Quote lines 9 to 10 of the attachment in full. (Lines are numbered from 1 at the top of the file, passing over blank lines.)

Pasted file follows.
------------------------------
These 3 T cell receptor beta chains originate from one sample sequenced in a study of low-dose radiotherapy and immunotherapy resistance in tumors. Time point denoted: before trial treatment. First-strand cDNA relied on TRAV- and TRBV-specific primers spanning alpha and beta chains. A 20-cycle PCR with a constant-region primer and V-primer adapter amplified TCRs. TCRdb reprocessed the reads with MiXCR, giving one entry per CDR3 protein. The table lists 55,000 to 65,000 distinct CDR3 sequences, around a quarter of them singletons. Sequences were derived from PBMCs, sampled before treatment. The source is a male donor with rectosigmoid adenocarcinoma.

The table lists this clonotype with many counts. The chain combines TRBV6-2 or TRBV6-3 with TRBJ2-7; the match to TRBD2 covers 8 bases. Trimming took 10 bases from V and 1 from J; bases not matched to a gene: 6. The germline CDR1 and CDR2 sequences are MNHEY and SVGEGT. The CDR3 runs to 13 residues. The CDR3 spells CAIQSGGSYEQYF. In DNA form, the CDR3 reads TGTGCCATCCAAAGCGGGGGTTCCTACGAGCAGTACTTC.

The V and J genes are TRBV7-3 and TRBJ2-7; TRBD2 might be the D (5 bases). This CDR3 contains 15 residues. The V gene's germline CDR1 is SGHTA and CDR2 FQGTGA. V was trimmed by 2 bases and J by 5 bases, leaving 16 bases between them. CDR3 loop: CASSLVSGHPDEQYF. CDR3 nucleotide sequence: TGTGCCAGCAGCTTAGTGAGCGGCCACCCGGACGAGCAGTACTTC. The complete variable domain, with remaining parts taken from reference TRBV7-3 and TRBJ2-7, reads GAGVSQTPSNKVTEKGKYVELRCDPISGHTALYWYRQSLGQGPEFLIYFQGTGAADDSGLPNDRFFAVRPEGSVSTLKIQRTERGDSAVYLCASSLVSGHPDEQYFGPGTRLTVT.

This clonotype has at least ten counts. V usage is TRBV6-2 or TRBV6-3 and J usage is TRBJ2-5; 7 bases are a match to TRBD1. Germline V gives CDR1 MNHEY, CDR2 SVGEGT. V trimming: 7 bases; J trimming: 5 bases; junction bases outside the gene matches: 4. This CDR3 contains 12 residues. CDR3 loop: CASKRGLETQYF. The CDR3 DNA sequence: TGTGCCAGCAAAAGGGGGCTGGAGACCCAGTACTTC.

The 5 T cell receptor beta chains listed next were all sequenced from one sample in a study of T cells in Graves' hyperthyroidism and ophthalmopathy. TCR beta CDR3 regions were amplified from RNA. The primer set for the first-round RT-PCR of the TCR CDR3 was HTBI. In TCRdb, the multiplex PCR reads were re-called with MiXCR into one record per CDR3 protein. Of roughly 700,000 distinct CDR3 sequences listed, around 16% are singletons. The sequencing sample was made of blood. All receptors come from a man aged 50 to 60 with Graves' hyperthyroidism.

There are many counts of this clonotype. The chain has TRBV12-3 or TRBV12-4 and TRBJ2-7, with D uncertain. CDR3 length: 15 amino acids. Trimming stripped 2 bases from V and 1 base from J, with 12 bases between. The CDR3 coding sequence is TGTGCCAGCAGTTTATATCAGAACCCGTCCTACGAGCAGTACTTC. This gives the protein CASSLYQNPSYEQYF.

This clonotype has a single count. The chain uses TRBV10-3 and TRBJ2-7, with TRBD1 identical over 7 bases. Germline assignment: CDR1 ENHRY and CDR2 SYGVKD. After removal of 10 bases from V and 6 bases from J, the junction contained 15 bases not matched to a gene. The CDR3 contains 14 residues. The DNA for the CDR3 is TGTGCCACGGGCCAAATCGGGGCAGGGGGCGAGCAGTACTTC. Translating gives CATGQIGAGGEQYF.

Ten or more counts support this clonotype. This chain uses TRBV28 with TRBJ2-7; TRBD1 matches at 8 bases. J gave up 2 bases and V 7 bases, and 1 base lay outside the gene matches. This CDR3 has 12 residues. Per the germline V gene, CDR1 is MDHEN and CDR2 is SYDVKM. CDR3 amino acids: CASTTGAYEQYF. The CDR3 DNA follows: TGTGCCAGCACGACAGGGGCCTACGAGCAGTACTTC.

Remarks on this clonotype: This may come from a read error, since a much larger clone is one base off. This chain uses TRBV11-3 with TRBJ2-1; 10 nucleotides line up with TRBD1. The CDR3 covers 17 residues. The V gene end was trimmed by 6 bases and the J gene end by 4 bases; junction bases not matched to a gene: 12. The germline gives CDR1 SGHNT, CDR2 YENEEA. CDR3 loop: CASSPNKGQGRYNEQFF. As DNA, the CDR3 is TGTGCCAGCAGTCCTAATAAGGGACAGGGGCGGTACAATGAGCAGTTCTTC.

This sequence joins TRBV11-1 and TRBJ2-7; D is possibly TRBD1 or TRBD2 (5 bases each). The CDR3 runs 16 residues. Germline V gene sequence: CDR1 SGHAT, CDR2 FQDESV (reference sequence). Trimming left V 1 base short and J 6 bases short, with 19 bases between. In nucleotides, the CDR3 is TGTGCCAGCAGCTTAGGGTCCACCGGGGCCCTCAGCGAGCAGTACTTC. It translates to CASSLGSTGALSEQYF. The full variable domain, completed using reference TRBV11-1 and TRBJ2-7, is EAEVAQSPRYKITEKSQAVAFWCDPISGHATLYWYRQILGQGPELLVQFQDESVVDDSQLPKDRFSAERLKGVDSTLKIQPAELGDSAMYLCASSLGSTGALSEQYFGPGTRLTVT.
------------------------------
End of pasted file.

Remarks on this clonotype: This may come from a read error, since a much larger clone is one base off. This chain uses TRBV11-3 with TRBJ2-1; 10 nucleotides line up with TRBD1. The CDR3 covers 17 residues. The V gene end was trimmed by 6 bases and the J gene end by 4 bases; junction bases not matched to a gene: 12. The germline gives CDR1 SGHNT, CDR2 YENEEA. CDR3 loop: CASSPNKGQGRYNEQFF. As DNA, the CDR3 is TGTGCCAGCAGTCCTAATAAGGGACAGGGGCGGTACAATGAGCAGTTCTTC.

This sequence joins TRBV11-1 and TRBJ2-7; D is possibly TRBD1 or TRBD2 (5 bases each). The CDR3 runs 16 residues. Germline V gene sequence: CDR1 SGHAT, CDR2 FQDESV (reference sequence). Trimming left V 1 base short and J 6 bases short, with 19 bases between. In nucleotides, the CDR3 is TGTGCCAGCAGCTTAGGGTCCACCGGGGCCCTCAGCGAGCAGTACTTC. It translates to CASSLGSTGALSEQYF. The full variable domain, completed using reference TRBV11-1 and TRBJ2-7, is EAEVAQSPRYKITEKSQAVAFWCDPISGHATLYWYRQILGQGPELLVQFQDESVVDDSQLPKDRFSAERLKGVDSTLKIQPAELGDSAMYLCASSLGSTGALSEQYFGPGTRLTVT.